- Apart from the very superficial analogy with the hidden utopia, I just don’t see the comparison with Atlas Shrugged at all. That framework isn’t terribly original; what makes Rand’s novel unique is that it uses the older-than-dirt Shangri-La framework as a premise to allow its half-dimensional characters to read lengthy position papers for and against the position that the world can be divided into great men and parasites. I don’t think that Children of Men has anything in common with this, not only ideologically but artistically. Moreover, in COM there’s complete ambiguity about whether the outside force is a force for good at all–something that certainly doesn’t exist in AS.
- More importantly, I think there’s the perennial problem of the difference between good politics and good art. Certainly, I yield to nobody in my contempt for complacent pox-on-all-their-houses politics. But leaving aside that I don’t think this is quite what Cuaron is up to, would the movie be better if the lefty terrorists were an unequivocal force for good? I think the overwhelming likelihood is that it would be much worse. (I mean, I suppose the fact that Rushide seemed to consider “Gush and Bore” the height of wit and wisdom might be a clue as to why Fury is so unreadable, but his Naderism would be irrelevant if he was still writing with the skill and imagination of Midnight’s Children.) I have no idea if Cuaron can make any useful contributions to political discourse, but he’s a great filmmaker.
Author Page for Scott Lemieux
This Jonah Goldberg joint is so incoherent it’s hard to know where to begin with it. Well, I think here:
Clark’s comments, predictably, earned him denunciations from Jewish groups. After all, the notion that rich, secretive Jews living in places such as New York are pulling strings to visit war and misery on the masses is a time-honored anti-Semitic cliche heard from Charles Lindbergh, Ignatius Donnelly and “The Protocols of the Elders of Zion.”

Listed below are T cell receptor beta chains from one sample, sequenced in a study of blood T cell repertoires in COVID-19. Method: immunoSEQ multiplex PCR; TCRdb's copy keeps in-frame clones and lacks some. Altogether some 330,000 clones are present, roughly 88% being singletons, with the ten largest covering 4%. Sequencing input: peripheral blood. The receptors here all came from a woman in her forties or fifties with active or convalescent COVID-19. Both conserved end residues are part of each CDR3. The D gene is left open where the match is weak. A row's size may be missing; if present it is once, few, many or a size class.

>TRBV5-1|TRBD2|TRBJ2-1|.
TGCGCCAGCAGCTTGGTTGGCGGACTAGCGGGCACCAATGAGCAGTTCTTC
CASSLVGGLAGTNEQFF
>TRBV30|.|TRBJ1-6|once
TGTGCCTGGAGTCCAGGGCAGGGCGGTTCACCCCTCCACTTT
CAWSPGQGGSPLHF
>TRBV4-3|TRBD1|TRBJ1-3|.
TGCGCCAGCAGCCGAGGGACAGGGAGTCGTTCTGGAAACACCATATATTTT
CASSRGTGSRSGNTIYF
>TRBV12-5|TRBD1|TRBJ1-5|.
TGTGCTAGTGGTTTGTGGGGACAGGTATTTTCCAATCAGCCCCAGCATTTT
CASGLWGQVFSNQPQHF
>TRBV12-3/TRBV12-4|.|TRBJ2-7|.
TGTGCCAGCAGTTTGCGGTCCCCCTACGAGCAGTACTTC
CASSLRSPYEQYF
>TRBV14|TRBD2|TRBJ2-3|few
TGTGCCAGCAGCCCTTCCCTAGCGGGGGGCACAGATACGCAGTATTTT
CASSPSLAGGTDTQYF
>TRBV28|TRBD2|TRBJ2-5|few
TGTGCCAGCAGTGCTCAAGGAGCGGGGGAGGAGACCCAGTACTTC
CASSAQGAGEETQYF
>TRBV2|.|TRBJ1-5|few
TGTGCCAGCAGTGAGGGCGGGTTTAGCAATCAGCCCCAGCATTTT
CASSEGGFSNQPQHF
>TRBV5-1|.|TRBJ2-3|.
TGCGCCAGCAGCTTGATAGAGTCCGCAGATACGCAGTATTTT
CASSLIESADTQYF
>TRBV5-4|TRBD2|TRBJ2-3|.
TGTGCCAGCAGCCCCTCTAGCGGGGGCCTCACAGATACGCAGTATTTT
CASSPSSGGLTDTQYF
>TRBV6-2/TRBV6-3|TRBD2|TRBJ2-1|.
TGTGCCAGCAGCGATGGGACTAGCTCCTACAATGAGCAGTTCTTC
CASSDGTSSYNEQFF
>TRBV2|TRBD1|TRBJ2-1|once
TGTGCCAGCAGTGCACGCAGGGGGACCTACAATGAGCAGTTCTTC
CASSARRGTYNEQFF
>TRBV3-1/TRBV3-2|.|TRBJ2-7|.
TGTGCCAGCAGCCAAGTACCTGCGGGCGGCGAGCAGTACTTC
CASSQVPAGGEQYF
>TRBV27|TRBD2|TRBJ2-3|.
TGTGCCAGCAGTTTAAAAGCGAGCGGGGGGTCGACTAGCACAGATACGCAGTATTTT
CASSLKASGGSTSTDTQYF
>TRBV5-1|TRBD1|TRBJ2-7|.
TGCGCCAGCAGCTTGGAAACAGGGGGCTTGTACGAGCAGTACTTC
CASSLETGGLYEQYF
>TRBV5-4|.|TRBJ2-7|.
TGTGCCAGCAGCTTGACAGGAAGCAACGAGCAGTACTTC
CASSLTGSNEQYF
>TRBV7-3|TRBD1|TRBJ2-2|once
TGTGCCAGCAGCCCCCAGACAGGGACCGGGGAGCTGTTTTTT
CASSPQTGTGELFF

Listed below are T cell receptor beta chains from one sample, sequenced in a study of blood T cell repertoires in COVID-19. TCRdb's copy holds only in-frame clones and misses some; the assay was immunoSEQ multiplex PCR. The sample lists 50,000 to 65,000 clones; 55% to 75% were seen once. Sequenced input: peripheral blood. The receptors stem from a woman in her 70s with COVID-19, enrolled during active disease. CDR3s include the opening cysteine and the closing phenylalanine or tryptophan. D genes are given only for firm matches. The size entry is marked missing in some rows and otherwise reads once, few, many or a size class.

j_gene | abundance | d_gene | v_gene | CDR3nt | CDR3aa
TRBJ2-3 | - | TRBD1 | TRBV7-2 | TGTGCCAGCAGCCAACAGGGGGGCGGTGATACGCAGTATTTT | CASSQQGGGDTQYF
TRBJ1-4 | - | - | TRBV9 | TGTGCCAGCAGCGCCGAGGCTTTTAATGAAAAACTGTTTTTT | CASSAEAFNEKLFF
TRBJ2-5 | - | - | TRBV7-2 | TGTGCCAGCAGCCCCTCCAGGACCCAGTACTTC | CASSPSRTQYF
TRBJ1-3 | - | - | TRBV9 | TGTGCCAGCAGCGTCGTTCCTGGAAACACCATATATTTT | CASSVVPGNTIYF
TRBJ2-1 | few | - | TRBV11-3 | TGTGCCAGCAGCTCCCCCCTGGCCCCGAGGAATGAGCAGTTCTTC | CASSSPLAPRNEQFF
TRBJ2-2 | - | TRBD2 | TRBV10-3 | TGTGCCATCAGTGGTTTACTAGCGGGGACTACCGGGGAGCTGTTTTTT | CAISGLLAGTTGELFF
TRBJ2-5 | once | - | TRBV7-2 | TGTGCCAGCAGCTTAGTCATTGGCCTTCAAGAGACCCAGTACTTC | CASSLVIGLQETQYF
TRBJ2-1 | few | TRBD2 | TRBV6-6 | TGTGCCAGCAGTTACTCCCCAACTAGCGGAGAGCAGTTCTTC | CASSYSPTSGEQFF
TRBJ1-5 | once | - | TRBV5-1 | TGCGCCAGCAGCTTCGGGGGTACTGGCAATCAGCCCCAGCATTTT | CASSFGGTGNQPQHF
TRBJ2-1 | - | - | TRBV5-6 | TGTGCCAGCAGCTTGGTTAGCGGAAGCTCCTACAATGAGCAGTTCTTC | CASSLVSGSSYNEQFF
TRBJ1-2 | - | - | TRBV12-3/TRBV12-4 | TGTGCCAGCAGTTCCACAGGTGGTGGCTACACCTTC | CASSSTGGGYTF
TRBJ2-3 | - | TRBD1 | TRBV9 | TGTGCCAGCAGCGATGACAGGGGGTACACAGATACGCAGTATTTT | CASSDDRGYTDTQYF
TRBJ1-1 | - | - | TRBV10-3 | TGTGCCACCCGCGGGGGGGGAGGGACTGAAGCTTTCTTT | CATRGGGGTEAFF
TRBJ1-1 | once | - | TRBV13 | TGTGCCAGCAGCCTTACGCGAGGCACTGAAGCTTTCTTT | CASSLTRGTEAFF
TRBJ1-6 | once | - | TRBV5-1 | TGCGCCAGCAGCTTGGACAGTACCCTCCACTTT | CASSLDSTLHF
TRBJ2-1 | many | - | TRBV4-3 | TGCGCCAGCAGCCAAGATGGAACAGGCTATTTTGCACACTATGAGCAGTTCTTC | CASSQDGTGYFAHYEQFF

So comparing someone with Lindbergh is plainly accusing them of anti-semitism. Glad he’s finally conceded this obvious point. And then there’s this:
The first is a rich and fascinating claim. Truth is a defense against slander, but is it a defense against bigotry? Liberals rarely agree when it comes to defending honored members of the coalition of the oppressed. Just ask former Harvard President Lawrence Summers, who questioned whether innate ability explained why fewer women succeed in math and science and who was defenestrated from Harvard as a sexist for his troubles.
Um, well, if truth is a defense then Goldberg is estopped from questioning me for calling Summers a “sexist” because he believes women are genetically inferior–if that’s not sexism, what is? In addition, people who objected to Summers’ remarks most certainly did not do so because they thought they were true. Amazing as it may be for someone who has pulled himself up by his bootstraps like Jonah, but some of us still don’t think that the exclusion of women from science faculties reflects their inability to do the job, any more than the exclusion of women from law firms 50 years ago did (or the must lesser representation of women on the nation’s prominent op-ed pages suggests that women are genetically incapable of matching your remarkable logical skills and command of the evidence.)
Eating disorders are becoming more prevalent among men as well as women:
Contrary to the long-held belief that anorexia and bulimia are female afflictions, the first national survey on eating disorders has found that one-quarter of adults with the conditions are men.
The study estimated that about 850,000 men had suffered from the disorders and, despite two decades of intense attention to the conditions, had gone largely undetected.
“This is a very important finding,” said Ruth Streigel-Moore, an eating disorders expert at Wesleyan University who was not connected with the study. “It suggests a need to move away from gender-based explanations.”
The researchers said the findings, which appear today in the journal Biological Psychiatry, indicated men are vulnerable to the same social pressures that lead some women to uncontrollably binge and purge on food and others to starve themselves.